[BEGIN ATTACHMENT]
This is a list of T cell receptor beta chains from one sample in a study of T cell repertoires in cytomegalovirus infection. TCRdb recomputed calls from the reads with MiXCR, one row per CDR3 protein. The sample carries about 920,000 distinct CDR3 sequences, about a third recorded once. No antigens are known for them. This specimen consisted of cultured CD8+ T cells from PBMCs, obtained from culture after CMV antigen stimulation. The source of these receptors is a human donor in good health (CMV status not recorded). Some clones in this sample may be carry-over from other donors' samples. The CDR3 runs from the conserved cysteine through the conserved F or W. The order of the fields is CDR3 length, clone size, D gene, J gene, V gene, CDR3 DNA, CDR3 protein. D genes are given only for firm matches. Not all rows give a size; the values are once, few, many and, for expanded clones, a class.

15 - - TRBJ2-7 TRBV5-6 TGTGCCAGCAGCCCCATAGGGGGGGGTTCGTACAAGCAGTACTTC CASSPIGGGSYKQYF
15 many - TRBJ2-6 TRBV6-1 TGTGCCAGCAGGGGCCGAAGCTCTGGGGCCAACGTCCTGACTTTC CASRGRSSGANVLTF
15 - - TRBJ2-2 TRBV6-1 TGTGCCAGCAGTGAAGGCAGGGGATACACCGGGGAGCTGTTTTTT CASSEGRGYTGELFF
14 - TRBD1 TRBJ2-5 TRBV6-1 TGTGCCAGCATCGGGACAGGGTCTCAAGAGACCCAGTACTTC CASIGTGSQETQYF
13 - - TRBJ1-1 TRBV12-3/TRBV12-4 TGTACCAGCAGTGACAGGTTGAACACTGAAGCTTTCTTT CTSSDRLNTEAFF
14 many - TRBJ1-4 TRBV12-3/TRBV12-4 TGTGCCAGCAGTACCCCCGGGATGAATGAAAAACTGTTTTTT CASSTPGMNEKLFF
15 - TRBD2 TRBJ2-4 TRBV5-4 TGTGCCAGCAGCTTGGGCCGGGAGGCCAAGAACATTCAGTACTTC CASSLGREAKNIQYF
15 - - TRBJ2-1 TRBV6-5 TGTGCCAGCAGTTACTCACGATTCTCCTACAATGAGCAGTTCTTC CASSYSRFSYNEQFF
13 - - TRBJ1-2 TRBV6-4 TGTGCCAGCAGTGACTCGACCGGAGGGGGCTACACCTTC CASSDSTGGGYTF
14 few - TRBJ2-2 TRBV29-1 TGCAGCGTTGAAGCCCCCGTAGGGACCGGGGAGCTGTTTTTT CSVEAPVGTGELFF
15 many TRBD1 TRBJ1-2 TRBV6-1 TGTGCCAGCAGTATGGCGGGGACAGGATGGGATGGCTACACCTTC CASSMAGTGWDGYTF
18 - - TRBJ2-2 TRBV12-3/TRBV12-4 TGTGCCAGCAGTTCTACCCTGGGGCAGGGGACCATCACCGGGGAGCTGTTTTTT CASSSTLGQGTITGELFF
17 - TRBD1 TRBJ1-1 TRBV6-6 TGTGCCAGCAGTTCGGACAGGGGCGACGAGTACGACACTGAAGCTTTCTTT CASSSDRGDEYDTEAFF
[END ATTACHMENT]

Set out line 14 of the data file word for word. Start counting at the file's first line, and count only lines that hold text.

17 - TRBD1 TRBJ1-1 TRBV6-6 TGTGCCAGCAGTTCGGACAGGGGCGACGAGTACGACACTGAAGCTTTCTTT CASSSDRGDEYDTEAFF